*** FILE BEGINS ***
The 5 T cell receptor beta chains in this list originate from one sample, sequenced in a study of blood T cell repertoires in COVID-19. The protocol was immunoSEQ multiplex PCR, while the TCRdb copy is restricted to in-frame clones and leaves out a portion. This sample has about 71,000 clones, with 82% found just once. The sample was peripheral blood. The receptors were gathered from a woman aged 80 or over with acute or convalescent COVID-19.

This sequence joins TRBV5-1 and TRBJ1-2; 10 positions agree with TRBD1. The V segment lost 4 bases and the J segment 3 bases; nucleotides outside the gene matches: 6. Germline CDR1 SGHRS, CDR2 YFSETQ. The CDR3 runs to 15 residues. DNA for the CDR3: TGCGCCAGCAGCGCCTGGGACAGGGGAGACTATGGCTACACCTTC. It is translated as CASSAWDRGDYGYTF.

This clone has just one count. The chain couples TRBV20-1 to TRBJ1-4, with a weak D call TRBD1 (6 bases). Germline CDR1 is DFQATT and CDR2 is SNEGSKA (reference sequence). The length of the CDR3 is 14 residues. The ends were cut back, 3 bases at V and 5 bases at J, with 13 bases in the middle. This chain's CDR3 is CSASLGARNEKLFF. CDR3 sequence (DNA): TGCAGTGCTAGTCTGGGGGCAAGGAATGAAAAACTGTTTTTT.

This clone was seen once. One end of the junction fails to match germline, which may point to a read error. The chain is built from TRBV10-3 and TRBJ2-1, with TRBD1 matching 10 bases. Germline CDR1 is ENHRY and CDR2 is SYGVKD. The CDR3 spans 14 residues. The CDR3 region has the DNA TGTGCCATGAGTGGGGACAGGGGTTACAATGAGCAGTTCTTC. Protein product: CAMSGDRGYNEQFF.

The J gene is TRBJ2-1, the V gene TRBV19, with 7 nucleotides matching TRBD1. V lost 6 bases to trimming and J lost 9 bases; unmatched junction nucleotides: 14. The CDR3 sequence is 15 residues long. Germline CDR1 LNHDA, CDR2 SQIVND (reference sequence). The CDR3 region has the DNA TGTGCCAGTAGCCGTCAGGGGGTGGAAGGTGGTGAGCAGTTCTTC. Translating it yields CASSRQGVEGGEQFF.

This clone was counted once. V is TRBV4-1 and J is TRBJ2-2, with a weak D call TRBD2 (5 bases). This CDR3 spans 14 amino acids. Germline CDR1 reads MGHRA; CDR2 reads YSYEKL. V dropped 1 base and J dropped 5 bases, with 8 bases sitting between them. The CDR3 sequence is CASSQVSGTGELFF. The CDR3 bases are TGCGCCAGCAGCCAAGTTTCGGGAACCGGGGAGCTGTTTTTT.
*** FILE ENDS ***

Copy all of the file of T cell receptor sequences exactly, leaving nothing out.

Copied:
The 5 T cell receptor beta chains in this list originate from one sample, sequenced in a study of blood T cell repertoires in COVID-19. The protocol was immunoSEQ multiplex PCR, while the TCRdb copy is restricted to in-frame clones and leaves out a portion. This sample has about 71,000 clones, with 82% found just once. The sample was peripheral blood. The receptors were gathered from a woman aged 80 or over with acute or convalescent COVID-19.

This sequence joins TRBV5-1 and TRBJ1-2; 10 positions agree with TRBD1. The V segment lost 4 bases and the J segment 3 bases; nucleotides outside the gene matches: 6. Germline CDR1 SGHRS, CDR2 YFSETQ. The CDR3 runs to 15 residues. DNA for the CDR3: TGCGCCAGCAGCGCCTGGGACAGGGGAGACTATGGCTACACCTTC. It is translated as CASSAWDRGDYGYTF.

This clone has just one count. The chain couples TRBV20-1 to TRBJ1-4, with a weak D call TRBD1 (6 bases). Germline CDR1 is DFQATT and CDR2 is SNEGSKA (reference sequence). The length of the CDR3 is 14 residues. The ends were cut back, 3 bases at V and 5 bases at J, with 13 bases in the middle. This chain's CDR3 is CSASLGARNEKLFF. CDR3 sequence (DNA): TGCAGTGCTAGTCTGGGGGCAAGGAATGAAAAACTGTTTTTT.

This clone was seen once. One end of the junction fails to match germline, which may point to a read error. The chain is built from TRBV10-3 and TRBJ2-1, with TRBD1 matching 10 bases. Germline CDR1 is ENHRY and CDR2 is SYGVKD. The CDR3 spans 14 residues. The CDR3 region has the DNA TGTGCCATGAGTGGGGACAGGGGTTACAATGAGCAGTTCTTC. Protein product: CAMSGDRGYNEQFF.

The J gene is TRBJ2-1, the V gene TRBV19, with 7 nucleotides matching TRBD1. V lost 6 bases to trimming and J lost 9 bases; unmatched junction nucleotides: 14. The CDR3 sequence is 15 residues long. Germline CDR1 LNHDA, CDR2 SQIVND (reference sequence). The CDR3 region has the DNA TGTGCCAGTAGCCGTCAGGGGGTGGAAGGTGGTGAGCAGTTCTTC. Translating it yields CASSRQGVEGGEQFF.

This clone was counted once. V is TRBV4-1 and J is TRBJ2-2, with a weak D call TRBD2 (5 bases). This CDR3 spans 14 amino acids. Germline CDR1 reads MGHRA; CDR2 reads YSYEKL. V dropped 1 base and J dropped 5 bases, with 8 bases sitting between them. The CDR3 sequence is CASSQVSGTGELFF. The CDR3 bases are TGCGCCAGCAGCCAAGTTTCGGGAACCGGGGAGCTGTTTTTT.